Table 3 illustrates the different VLSI architectures of image interpolation in terms of line-buffer memory, gate count, throughput, and power consumption on TSMC 0.18 μm technology. Based on Tables 1 and 3, as adaptive bilinear [3] requires three multiplications and a large number of additions as 50, this method utilizes 9.27 K gate count with four-line-memory buffer on TSMC 0.18 μm technology. But, the SL Chen’s image scaling [17] consumes a low power as 6.45 mW and this method requires only a less amount of gate count as 6.08 K with only one-line-memory buffer and four multiplications and 36 additions. Table 3 also illustrates the interpolation methods such as adaptive bilinear [3], SL Chen’s image scaling [17], and edge-enhanced adaptive scalar [18] provide the same throughput as 200 Mega pixels per second to operate a HDMI video resolution of wide quad super extended graphics array (WQSXGA) (3200 × 2048) at 30 frames per second in real-time multimedia image processing.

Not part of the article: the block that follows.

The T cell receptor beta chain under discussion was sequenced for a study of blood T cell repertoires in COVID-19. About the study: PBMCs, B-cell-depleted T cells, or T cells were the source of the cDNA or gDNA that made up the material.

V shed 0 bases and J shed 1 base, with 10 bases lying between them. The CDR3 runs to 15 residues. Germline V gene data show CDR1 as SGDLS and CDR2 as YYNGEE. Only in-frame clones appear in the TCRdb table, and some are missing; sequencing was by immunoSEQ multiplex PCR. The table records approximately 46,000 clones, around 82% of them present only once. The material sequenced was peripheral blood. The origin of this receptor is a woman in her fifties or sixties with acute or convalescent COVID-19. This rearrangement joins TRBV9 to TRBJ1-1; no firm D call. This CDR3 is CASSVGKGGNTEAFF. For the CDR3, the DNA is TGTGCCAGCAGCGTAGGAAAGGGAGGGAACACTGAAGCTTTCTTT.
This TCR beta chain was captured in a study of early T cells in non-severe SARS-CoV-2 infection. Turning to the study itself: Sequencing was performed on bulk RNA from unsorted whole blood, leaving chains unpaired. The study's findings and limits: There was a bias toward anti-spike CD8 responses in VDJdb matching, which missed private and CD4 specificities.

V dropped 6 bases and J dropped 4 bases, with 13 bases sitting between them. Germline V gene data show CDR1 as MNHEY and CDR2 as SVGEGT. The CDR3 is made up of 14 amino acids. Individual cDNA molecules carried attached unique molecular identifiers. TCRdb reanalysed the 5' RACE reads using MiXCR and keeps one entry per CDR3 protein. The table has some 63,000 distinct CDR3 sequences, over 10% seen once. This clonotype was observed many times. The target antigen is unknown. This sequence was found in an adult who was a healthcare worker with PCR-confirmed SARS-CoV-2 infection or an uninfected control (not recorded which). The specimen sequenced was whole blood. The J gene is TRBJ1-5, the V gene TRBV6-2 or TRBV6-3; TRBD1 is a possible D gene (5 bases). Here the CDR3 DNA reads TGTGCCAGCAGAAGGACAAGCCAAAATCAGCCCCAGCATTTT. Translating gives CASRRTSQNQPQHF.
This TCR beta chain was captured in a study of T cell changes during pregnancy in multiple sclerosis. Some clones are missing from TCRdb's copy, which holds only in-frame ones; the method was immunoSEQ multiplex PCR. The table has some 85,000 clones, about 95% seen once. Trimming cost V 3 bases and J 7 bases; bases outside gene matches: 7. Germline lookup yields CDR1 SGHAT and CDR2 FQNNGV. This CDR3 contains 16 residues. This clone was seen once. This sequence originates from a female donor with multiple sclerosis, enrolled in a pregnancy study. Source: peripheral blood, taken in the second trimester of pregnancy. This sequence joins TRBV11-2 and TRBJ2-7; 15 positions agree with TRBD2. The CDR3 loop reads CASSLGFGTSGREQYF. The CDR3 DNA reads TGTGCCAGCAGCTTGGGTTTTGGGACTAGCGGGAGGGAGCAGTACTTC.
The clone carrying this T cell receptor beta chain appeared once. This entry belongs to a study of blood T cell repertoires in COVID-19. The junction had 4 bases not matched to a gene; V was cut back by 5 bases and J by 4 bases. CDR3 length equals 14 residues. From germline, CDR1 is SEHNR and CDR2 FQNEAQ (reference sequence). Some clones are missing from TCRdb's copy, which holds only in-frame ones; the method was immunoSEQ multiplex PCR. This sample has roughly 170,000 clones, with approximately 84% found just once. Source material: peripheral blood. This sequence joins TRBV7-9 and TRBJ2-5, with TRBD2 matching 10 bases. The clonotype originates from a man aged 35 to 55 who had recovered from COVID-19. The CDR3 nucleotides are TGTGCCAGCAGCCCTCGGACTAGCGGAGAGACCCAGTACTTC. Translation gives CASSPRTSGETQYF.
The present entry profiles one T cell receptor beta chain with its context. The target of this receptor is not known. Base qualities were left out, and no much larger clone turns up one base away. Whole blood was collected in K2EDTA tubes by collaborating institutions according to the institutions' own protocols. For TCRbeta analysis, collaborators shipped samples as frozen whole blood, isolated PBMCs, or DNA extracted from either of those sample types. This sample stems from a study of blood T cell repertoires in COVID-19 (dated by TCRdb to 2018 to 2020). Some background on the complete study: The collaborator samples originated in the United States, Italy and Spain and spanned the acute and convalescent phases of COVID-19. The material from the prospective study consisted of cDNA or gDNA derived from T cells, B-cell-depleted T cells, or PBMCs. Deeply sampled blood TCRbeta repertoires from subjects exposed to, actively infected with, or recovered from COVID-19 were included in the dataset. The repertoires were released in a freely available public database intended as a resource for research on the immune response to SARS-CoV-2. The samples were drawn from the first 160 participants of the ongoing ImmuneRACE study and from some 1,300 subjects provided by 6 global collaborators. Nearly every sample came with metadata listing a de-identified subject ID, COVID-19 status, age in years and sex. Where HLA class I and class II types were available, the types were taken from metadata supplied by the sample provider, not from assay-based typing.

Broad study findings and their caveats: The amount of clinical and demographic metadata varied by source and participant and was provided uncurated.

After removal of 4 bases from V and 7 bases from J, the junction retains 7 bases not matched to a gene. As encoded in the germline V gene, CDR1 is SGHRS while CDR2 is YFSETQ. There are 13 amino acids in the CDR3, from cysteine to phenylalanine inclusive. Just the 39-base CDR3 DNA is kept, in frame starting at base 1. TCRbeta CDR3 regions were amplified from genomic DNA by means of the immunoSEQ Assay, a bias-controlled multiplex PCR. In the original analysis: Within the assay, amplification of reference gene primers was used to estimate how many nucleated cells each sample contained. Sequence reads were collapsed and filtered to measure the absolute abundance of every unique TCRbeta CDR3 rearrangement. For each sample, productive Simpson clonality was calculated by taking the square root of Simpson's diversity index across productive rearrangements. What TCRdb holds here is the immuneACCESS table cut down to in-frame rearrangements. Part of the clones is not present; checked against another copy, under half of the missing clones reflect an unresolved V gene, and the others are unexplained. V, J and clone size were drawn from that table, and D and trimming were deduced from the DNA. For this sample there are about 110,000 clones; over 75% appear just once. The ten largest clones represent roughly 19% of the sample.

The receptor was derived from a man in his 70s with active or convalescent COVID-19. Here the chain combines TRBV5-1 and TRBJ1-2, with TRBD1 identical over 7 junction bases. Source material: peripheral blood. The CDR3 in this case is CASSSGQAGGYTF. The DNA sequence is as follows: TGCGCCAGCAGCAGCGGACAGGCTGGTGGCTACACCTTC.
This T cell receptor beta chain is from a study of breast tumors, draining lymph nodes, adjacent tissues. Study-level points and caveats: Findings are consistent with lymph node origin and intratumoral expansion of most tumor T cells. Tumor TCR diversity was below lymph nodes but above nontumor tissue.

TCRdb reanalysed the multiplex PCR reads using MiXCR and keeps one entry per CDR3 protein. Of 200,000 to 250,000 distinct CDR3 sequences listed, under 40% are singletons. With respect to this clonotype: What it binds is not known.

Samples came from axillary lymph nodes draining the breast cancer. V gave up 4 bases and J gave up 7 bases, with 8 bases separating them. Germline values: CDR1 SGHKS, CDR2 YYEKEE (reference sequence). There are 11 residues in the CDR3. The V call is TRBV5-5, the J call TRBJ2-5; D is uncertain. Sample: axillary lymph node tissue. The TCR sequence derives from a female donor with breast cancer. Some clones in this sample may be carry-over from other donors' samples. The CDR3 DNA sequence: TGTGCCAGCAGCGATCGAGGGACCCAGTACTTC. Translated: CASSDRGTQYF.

Table 4 lists the different parameters like memory buffer, gate count, frequency, throughput, and power of different image interpolations on TSMC 0.13 μm VLSI technology. Based on Tables 1 and 4, the SL Chen’s image scaling [17] requires a less number of arithmetic elements and therefore this method utilizes less power as 4.68 mW and less gate count as 6.08 K on TSMC 0.13 μm technology with only one-line-memory buffer. But, the bi-cubic algorithm [11] uses a large number of arithmetic elements (32 multiplications and 53 additions) and therefore this method requires a large amount of gate as 30.6 K and consumes a large amount of power as 19.17 mW with four-line-memory buffer. Therefore, the SL Chen’s image scaling [17] can be implemented as an area efficient interpolation. By comparing the throughput of different interpolation methods on TSMC 0.13 μm technology, the methods such as adaptive bi-linear [3], SL Chen’s image scaling [17], and edge-enhanced adaptive scalar [18] achieve the 280 Mega pixels per second or 30 frames per second. But the method NICRMA [7] achieves only 27 Mega pixels per second with four-line-memory buffer.